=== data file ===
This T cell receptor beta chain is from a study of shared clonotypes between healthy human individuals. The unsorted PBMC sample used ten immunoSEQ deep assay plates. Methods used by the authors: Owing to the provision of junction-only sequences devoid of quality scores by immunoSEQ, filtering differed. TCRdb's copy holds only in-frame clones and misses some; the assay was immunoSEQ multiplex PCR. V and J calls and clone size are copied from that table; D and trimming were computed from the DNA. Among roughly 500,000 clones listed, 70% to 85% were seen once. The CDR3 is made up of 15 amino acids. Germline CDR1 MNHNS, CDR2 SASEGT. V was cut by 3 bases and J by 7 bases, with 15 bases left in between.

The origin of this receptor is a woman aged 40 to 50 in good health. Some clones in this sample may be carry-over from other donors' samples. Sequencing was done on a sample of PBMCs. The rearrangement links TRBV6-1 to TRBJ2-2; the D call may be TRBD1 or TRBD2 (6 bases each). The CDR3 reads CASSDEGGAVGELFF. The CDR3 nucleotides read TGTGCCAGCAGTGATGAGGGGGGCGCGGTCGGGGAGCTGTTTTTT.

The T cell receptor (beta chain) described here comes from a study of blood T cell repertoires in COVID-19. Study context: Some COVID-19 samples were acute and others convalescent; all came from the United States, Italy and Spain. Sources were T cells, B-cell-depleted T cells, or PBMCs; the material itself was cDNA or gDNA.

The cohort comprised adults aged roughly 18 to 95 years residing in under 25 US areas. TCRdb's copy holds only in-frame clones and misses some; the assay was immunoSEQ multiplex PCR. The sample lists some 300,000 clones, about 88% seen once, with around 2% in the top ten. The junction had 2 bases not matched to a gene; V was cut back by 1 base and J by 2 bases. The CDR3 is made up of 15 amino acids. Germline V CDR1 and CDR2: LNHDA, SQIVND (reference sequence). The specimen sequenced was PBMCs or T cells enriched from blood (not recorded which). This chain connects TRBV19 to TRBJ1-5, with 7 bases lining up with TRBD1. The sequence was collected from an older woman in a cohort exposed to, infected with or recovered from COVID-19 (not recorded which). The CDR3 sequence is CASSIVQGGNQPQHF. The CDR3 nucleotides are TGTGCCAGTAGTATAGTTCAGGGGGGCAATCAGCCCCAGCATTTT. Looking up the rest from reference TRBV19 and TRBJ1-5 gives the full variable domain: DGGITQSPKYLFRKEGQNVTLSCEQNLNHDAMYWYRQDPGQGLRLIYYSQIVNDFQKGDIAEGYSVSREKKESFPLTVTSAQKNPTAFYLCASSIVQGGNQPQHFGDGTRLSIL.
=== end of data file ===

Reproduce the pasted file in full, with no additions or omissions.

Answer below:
This T cell receptor beta chain is from a study of shared clonotypes between healthy human individuals. The unsorted PBMC sample used ten immunoSEQ deep assay plates. Methods used by the authors: Owing to the provision of junction-only sequences devoid of quality scores by immunoSEQ, filtering differed. TCRdb's copy holds only in-frame clones and misses some; the assay was immunoSEQ multiplex PCR. V and J calls and clone size are copied from that table; D and trimming were computed from the DNA. Among roughly 500,000 clones listed, 70% to 85% were seen once. The CDR3 is made up of 15 amino acids. Germline CDR1 MNHNS, CDR2 SASEGT. V was cut by 3 bases and J by 7 bases, with 15 bases left in between.

The origin of this receptor is a woman aged 40 to 50 in good health. Some clones in this sample may be carry-over from other donors' samples. Sequencing was done on a sample of PBMCs. The rearrangement links TRBV6-1 to TRBJ2-2; the D call may be TRBD1 or TRBD2 (6 bases each). The CDR3 reads CASSDEGGAVGELFF. The CDR3 nucleotides read TGTGCCAGCAGTGATGAGGGGGGCGCGGTCGGGGAGCTGTTTTTT.

The T cell receptor (beta chain) described here comes from a study of blood T cell repertoires in COVID-19. Study context: Some COVID-19 samples were acute and others convalescent; all came from the United States, Italy and Spain. Sources were T cells, B-cell-depleted T cells, or PBMCs; the material itself was cDNA or gDNA.

The cohort comprised adults aged roughly 18 to 95 years residing in under 25 US areas. TCRdb's copy holds only in-frame clones and misses some; the assay was immunoSEQ multiplex PCR. The sample lists some 300,000 clones, about 88% seen once, with around 2% in the top ten. The junction had 2 bases not matched to a gene; V was cut back by 1 base and J by 2 bases. The CDR3 is made up of 15 amino acids. Germline V CDR1 and CDR2: LNHDA, SQIVND (reference sequence). The specimen sequenced was PBMCs or T cells enriched from blood (not recorded which). This chain connects TRBV19 to TRBJ1-5, with 7 bases lining up with TRBD1. The sequence was collected from an older woman in a cohort exposed to, infected with or recovered from COVID-19 (not recorded which). The CDR3 sequence is CASSIVQGGNQPQHF. The CDR3 nucleotides are TGTGCCAGTAGTATAGTTCAGGGGGGCAATCAGCCCCAGCATTTT. Looking up the rest from reference TRBV19 and TRBJ1-5 gives the full variable domain: DGGITQSPKYLFRKEGQNVTLSCEQNLNHDAMYWYRQDPGQGLRLIYYSQIVNDFQKGDIAEGYSVSREKKESFPLTVTSAQKNPTAFYLCASSIVQGGNQPQHFGDGTRLSIL.